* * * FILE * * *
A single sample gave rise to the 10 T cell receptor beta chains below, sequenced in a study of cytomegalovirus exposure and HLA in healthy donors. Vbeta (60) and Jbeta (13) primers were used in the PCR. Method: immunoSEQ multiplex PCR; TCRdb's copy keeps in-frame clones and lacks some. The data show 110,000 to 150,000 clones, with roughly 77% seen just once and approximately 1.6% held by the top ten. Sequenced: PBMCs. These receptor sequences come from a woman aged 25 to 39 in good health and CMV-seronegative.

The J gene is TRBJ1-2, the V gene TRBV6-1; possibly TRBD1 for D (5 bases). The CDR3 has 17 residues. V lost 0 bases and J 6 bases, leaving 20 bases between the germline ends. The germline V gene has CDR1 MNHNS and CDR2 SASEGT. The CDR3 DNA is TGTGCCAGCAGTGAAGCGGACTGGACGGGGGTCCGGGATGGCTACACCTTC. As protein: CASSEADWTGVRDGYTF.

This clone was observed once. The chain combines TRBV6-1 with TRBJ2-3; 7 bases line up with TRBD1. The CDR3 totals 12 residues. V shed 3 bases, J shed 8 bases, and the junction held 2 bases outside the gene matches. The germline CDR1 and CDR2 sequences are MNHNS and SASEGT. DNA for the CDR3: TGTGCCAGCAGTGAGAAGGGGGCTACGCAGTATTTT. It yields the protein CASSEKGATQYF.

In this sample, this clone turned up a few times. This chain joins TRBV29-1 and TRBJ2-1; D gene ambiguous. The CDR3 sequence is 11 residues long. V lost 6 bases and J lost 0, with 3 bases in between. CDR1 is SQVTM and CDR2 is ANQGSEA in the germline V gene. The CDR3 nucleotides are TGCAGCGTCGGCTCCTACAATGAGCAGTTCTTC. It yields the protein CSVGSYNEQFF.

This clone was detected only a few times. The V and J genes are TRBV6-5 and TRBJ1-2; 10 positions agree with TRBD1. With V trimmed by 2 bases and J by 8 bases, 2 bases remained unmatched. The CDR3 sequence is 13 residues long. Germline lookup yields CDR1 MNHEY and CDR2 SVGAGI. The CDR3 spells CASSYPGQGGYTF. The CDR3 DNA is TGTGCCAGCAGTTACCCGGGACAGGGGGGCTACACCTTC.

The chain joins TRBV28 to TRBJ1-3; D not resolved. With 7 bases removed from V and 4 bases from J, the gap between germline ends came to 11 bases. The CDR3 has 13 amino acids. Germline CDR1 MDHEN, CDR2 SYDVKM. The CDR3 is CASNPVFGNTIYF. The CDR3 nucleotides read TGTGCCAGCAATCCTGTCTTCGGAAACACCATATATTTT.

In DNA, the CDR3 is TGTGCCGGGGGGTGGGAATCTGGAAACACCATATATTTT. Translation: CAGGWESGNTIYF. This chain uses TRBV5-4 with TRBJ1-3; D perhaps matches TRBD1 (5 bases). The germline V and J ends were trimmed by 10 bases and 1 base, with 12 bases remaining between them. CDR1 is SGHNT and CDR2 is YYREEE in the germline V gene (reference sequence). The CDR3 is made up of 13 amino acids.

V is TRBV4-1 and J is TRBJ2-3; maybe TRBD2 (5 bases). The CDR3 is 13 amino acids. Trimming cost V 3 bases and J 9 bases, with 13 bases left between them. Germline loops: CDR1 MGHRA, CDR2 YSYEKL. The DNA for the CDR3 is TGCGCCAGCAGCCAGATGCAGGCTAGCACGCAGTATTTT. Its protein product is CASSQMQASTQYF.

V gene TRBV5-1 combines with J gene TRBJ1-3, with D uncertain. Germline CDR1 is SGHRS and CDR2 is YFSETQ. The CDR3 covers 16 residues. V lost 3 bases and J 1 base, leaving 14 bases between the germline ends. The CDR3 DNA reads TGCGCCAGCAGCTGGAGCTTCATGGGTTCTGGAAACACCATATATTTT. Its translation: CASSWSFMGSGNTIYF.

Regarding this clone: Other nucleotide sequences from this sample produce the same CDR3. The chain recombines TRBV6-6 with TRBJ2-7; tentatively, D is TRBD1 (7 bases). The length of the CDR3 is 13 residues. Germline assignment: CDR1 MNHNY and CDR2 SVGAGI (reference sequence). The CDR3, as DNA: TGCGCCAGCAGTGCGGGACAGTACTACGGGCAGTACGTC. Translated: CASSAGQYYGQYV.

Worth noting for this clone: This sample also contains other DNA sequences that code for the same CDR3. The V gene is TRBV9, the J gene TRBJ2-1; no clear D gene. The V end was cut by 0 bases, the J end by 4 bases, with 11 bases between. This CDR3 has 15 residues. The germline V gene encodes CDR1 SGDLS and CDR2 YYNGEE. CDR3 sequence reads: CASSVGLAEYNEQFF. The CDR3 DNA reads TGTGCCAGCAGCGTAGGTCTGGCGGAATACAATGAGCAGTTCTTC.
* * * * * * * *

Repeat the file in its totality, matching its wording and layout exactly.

A single sample gave rise to the 10 T cell receptor beta chains below, sequenced in a study of cytomegalovirus exposure and HLA in healthy donors. Vbeta (60) and Jbeta (13) primers were used in the PCR. Method: immunoSEQ multiplex PCR; TCRdb's copy keeps in-frame clones and lacks some. The data show 110,000 to 150,000 clones, with roughly 77% seen just once and approximately 1.6% held by the top ten. Sequenced: PBMCs. These receptor sequences come from a woman aged 25 to 39 in good health and CMV-seronegative.

The J gene is TRBJ1-2, the V gene TRBV6-1; possibly TRBD1 for D (5 bases). The CDR3 has 17 residues. V lost 0 bases and J 6 bases, leaving 20 bases between the germline ends. The germline V gene has CDR1 MNHNS and CDR2 SASEGT. The CDR3 DNA is TGTGCCAGCAGTGAAGCGGACTGGACGGGGGTCCGGGATGGCTACACCTTC. As protein: CASSEADWTGVRDGYTF.

This clone was observed once. The chain combines TRBV6-1 with TRBJ2-3; 7 bases line up with TRBD1. The CDR3 totals 12 residues. V shed 3 bases, J shed 8 bases, and the junction held 2 bases outside the gene matches. The germline CDR1 and CDR2 sequences are MNHNS and SASEGT. DNA for the CDR3: TGTGCCAGCAGTGAGAAGGGGGCTACGCAGTATTTT. It yields the protein CASSEKGATQYF.

In this sample, this clone turned up a few times. This chain joins TRBV29-1 and TRBJ2-1; D gene ambiguous. The CDR3 sequence is 11 residues long. V lost 6 bases and J lost 0, with 3 bases in between. CDR1 is SQVTM and CDR2 is ANQGSEA in the germline V gene. The CDR3 nucleotides are TGCAGCGTCGGCTCCTACAATGAGCAGTTCTTC. It yields the protein CSVGSYNEQFF.

This clone was detected only a few times. The V and J genes are TRBV6-5 and TRBJ1-2; 10 positions agree with TRBD1. With V trimmed by 2 bases and J by 8 bases, 2 bases remained unmatched. The CDR3 sequence is 13 residues long. Germline lookup yields CDR1 MNHEY and CDR2 SVGAGI. The CDR3 spells CASSYPGQGGYTF. The CDR3 DNA is TGTGCCAGCAGTTACCCGGGACAGGGGGGCTACACCTTC.

The chain joins TRBV28 to TRBJ1-3; D not resolved. With 7 bases removed from V and 4 bases from J, the gap between germline ends came to 11 bases. The CDR3 has 13 amino acids. Germline CDR1 MDHEN, CDR2 SYDVKM. The CDR3 is CASNPVFGNTIYF. The CDR3 nucleotides read TGTGCCAGCAATCCTGTCTTCGGAAACACCATATATTTT.

In DNA, the CDR3 is TGTGCCGGGGGGTGGGAATCTGGAAACACCATATATTTT. Translation: CAGGWESGNTIYF. This chain uses TRBV5-4 with TRBJ1-3; D perhaps matches TRBD1 (5 bases). The germline V and J ends were trimmed by 10 bases and 1 base, with 12 bases remaining between them. CDR1 is SGHNT and CDR2 is YYREEE in the germline V gene (reference sequence). The CDR3 is made up of 13 amino acids.

V is TRBV4-1 and J is TRBJ2-3; maybe TRBD2 (5 bases). The CDR3 is 13 amino acids. Trimming cost V 3 bases and J 9 bases, with 13 bases left between them. Germline loops: CDR1 MGHRA, CDR2 YSYEKL. The DNA for the CDR3 is TGCGCCAGCAGCCAGATGCAGGCTAGCACGCAGTATTTT. Its protein product is CASSQMQASTQYF.

V gene TRBV5-1 combines with J gene TRBJ1-3, with D uncertain. Germline CDR1 is SGHRS and CDR2 is YFSETQ. The CDR3 covers 16 residues. V lost 3 bases and J 1 base, leaving 14 bases between the germline ends. The CDR3 DNA reads TGCGCCAGCAGCTGGAGCTTCATGGGTTCTGGAAACACCATATATTTT. Its translation: CASSWSFMGSGNTIYF.

Regarding this clone: Other nucleotide sequences from this sample produce the same CDR3. The chain recombines TRBV6-6 with TRBJ2-7; tentatively, D is TRBD1 (7 bases). The length of the CDR3 is 13 residues. Germline assignment: CDR1 MNHNY and CDR2 SVGAGI (reference sequence). The CDR3, as DNA: TGCGCCAGCAGTGCGGGACAGTACTACGGGCAGTACGTC. Translated: CASSAGQYYGQYV.

Worth noting for this clone: This sample also contains other DNA sequences that code for the same CDR3. The V gene is TRBV9, the J gene TRBJ2-1; no clear D gene. The V end was cut by 0 bases, the J end by 4 bases, with 11 bases between. This CDR3 has 15 residues. The germline V gene encodes CDR1 SGDLS and CDR2 YYNGEE. CDR3 sequence reads: CASSVGLAEYNEQFF. The CDR3 DNA reads TGTGCCAGCAGCGTAGGTCTGGCGGAATACAATGAGCAGTTCTTC.